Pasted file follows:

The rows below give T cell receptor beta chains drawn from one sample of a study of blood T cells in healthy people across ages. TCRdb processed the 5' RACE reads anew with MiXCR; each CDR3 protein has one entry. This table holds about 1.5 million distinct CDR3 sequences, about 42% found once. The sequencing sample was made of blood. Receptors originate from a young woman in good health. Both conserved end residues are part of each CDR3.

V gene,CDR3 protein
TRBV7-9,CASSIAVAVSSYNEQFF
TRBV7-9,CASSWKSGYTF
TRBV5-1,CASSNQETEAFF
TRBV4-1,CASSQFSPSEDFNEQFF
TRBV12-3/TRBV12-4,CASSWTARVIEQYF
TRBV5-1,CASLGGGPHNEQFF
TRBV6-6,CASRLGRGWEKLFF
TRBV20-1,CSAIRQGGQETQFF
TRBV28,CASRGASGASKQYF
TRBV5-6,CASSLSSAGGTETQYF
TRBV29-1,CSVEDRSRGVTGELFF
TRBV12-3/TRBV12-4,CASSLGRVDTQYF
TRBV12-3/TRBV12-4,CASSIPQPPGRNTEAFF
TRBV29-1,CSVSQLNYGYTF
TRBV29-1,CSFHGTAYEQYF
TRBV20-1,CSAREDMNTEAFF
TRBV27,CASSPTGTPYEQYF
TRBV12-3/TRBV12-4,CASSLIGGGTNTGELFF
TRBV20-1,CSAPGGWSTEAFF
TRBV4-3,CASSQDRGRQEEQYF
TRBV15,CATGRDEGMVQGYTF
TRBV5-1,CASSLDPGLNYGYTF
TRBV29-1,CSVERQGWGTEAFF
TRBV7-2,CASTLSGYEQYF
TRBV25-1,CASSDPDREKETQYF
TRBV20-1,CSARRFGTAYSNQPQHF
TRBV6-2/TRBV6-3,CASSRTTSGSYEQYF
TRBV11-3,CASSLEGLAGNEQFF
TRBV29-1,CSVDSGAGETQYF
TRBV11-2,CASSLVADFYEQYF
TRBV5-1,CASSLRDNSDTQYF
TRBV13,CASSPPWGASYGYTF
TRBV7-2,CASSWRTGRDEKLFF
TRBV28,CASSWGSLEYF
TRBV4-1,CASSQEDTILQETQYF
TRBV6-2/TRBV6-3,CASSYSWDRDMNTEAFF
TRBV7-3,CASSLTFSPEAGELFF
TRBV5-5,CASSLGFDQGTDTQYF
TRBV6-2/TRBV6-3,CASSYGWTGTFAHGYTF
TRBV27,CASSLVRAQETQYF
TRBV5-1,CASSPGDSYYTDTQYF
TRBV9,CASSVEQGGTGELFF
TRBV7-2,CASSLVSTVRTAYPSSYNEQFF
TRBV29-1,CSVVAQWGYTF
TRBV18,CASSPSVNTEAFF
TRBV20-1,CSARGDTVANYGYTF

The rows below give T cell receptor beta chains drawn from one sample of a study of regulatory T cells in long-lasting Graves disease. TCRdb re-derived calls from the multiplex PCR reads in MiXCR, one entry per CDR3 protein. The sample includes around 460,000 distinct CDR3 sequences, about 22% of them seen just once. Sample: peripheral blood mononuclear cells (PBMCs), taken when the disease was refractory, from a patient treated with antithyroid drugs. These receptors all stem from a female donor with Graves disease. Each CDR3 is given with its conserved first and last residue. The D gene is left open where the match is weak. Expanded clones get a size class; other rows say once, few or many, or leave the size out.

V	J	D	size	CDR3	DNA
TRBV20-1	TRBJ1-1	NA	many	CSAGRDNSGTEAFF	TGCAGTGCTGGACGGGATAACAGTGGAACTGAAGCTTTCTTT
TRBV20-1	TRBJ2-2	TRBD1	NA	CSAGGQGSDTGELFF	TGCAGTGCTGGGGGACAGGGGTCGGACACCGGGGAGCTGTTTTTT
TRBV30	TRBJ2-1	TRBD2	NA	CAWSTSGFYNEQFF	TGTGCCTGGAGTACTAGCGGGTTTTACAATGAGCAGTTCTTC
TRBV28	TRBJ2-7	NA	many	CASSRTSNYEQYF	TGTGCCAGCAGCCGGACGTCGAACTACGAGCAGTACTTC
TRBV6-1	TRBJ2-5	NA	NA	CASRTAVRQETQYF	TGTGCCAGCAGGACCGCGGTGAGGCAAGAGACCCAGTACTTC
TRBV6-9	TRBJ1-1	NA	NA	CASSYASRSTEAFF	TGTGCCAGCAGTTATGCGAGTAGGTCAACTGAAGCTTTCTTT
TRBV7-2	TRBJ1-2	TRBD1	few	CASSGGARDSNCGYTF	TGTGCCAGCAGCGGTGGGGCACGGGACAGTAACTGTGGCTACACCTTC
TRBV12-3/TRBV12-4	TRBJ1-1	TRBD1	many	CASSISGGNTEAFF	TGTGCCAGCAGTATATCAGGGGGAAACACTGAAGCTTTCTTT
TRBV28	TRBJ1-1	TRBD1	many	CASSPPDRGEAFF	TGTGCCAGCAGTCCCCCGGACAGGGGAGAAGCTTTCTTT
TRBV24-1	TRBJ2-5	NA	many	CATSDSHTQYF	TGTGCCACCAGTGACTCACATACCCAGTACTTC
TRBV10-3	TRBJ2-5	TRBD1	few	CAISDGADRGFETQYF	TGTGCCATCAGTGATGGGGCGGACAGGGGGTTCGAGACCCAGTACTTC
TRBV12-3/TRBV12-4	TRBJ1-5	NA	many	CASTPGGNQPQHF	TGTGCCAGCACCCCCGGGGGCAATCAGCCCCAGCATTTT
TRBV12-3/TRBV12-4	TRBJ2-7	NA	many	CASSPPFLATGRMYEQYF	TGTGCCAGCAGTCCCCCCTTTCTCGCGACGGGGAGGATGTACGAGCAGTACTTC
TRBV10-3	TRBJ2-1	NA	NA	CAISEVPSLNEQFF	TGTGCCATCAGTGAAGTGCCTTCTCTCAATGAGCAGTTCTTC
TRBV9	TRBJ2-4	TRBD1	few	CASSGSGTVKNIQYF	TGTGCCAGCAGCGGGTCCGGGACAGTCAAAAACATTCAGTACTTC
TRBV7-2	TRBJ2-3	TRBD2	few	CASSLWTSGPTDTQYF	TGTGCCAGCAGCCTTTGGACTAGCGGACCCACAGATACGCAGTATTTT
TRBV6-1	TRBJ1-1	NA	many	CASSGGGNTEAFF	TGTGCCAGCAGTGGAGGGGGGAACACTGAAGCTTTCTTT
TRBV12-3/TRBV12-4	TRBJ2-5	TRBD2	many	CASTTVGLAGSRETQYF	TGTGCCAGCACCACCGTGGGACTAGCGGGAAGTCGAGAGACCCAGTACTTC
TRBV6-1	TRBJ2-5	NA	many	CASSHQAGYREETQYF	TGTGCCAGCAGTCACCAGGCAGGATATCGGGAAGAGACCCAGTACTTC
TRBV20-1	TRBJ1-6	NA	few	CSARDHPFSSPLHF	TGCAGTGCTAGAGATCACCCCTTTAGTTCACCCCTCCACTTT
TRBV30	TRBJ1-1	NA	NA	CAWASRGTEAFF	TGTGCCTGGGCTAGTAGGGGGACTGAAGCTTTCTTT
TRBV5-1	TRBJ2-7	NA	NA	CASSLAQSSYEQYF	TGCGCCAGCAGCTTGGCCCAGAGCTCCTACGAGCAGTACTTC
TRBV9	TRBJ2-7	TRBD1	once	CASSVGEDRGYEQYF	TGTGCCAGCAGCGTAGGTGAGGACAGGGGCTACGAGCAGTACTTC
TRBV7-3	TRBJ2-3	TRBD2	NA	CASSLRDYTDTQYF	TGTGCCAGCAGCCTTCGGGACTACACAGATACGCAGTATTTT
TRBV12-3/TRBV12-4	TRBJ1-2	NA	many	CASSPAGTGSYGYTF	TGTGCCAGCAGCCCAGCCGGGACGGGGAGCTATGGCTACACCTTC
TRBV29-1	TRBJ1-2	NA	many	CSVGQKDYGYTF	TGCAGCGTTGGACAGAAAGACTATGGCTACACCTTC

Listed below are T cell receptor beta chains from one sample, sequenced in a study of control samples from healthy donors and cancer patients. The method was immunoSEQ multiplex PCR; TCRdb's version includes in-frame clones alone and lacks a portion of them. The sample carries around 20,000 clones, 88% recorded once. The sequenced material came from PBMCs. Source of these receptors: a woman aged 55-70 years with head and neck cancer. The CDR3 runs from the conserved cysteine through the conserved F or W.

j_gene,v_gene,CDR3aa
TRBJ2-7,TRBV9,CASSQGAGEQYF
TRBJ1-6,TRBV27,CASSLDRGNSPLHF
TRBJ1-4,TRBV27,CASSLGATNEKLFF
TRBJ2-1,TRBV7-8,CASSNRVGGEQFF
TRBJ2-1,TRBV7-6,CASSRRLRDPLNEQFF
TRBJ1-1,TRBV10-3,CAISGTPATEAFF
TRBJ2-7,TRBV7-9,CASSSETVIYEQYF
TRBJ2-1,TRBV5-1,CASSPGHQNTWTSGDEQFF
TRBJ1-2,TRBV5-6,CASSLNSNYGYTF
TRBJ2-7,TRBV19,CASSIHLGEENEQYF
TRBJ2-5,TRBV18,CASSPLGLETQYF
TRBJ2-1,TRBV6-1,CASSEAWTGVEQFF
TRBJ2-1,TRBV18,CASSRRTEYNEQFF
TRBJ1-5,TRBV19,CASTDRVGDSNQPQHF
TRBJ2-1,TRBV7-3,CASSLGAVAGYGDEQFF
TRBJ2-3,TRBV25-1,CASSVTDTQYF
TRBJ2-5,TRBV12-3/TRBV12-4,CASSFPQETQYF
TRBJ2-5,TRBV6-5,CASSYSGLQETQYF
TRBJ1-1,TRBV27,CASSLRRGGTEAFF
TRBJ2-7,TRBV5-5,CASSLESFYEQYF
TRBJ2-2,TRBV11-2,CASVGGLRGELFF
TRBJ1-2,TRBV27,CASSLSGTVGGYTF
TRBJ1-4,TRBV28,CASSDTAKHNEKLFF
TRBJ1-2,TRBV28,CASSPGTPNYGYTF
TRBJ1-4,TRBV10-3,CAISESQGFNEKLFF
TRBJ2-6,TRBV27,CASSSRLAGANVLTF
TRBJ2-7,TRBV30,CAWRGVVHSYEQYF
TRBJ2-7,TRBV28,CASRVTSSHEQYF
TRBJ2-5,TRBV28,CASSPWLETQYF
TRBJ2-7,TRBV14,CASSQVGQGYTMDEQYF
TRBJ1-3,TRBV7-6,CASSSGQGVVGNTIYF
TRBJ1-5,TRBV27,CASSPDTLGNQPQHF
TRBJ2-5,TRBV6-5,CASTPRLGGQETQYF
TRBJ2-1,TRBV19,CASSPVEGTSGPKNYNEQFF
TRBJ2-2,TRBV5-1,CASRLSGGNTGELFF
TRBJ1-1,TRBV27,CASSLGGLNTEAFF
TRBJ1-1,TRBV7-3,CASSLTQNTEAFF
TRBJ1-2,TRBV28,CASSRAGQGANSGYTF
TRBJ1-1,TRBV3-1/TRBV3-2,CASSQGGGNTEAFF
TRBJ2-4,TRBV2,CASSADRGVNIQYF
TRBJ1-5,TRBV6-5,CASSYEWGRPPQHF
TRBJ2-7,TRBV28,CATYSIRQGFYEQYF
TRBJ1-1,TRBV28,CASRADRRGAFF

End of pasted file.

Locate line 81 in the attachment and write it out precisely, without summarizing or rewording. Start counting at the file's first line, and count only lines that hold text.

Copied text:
TRBJ1-4,TRBV27,CASSLGATNEKLFF